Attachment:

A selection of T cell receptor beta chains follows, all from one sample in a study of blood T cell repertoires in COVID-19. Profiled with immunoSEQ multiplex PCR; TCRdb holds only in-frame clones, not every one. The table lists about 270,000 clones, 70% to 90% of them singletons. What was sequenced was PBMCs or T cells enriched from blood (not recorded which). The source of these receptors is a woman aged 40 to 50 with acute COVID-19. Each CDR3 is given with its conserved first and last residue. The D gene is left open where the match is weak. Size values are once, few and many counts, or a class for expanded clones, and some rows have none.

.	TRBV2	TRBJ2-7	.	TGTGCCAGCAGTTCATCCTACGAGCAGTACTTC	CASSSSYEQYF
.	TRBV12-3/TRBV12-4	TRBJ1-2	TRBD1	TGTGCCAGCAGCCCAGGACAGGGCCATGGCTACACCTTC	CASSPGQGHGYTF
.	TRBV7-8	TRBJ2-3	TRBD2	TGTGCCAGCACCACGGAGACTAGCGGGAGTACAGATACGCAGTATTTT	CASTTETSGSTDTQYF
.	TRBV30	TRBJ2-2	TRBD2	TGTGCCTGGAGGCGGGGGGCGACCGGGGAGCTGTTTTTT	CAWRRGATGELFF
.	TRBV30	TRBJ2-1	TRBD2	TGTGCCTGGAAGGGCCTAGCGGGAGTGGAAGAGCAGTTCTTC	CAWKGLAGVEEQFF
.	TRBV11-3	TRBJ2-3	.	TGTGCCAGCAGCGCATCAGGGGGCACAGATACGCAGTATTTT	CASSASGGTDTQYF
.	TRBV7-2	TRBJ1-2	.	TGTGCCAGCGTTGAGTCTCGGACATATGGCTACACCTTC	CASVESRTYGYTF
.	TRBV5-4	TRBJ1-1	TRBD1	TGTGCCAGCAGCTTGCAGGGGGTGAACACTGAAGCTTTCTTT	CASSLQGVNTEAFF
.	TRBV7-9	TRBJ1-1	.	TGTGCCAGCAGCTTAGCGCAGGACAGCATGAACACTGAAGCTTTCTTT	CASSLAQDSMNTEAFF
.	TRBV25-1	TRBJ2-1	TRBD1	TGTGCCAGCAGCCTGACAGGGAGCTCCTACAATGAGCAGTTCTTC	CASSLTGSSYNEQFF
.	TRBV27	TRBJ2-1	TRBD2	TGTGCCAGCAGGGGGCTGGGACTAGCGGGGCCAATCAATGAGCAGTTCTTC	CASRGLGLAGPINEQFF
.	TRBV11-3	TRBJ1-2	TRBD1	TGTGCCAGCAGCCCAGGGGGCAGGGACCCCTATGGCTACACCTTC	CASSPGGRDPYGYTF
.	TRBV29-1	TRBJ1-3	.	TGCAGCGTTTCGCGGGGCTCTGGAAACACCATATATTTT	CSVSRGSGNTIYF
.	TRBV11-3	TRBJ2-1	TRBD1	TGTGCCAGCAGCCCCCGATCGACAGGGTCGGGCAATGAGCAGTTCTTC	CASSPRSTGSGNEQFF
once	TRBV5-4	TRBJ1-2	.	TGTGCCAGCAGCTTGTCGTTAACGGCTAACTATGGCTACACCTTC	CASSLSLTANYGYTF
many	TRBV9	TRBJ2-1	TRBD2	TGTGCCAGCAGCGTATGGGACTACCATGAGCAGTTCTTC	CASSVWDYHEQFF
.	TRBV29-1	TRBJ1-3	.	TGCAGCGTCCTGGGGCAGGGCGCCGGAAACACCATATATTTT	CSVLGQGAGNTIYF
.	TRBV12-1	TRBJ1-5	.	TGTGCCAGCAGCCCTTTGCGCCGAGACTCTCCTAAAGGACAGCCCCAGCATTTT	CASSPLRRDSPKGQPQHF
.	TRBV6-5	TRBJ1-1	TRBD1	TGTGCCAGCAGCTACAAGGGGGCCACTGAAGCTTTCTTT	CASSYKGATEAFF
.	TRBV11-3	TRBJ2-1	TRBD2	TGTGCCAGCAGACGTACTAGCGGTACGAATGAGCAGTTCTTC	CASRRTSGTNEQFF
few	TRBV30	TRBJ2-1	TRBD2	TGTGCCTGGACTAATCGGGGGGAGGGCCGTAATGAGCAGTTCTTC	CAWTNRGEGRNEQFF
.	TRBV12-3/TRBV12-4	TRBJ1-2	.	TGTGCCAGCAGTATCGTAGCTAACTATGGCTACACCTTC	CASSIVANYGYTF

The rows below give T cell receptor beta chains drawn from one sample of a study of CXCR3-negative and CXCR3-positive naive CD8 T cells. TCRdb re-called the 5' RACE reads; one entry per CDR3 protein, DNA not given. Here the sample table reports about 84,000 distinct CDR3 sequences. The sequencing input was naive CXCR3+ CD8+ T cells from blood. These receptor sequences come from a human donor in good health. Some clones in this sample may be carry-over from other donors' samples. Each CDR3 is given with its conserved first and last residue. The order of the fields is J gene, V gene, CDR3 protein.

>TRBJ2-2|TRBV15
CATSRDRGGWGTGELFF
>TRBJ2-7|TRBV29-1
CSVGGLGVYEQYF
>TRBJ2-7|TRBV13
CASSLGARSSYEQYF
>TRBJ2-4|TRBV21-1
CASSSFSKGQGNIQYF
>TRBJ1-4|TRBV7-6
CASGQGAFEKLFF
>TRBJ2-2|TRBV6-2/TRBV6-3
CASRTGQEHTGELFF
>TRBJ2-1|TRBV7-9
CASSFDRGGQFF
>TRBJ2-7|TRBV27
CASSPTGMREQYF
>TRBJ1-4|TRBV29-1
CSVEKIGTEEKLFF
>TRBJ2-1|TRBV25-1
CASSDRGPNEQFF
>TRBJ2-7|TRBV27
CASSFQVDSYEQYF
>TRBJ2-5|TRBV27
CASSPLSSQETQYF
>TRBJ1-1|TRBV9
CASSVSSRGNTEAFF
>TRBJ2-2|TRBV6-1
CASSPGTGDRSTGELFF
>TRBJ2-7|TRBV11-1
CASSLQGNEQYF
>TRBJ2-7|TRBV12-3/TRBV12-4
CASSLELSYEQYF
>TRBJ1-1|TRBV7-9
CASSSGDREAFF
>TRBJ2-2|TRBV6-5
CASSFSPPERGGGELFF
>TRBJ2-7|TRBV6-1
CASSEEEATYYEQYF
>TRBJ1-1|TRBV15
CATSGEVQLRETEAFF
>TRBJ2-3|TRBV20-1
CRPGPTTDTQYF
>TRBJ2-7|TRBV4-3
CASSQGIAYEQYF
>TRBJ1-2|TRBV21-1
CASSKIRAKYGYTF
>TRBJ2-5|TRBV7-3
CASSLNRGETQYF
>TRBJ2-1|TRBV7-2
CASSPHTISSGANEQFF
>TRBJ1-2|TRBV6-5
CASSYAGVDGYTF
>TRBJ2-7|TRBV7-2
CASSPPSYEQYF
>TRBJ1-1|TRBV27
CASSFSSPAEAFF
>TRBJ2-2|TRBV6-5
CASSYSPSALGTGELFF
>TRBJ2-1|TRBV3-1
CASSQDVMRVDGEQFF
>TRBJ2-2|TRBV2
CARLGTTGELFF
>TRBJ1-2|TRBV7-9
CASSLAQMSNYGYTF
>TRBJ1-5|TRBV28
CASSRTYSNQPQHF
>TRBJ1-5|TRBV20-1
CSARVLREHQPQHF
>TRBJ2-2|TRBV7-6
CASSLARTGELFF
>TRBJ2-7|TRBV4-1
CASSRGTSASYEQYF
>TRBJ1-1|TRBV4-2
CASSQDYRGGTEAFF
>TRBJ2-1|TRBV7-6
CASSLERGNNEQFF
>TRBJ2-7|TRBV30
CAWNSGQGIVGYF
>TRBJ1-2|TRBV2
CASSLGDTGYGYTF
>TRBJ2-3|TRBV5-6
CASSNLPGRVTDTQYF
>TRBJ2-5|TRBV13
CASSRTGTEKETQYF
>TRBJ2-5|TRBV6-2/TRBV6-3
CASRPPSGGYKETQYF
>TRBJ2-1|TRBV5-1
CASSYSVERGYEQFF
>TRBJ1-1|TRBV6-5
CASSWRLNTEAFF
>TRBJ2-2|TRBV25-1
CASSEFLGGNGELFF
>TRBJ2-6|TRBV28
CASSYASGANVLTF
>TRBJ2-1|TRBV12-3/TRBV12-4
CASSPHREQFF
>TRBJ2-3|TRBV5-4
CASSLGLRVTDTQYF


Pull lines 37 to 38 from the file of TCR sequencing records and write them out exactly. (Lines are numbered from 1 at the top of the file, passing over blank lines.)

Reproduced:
>TRBJ2-1|TRBV7-9
CASSFDRGGQFF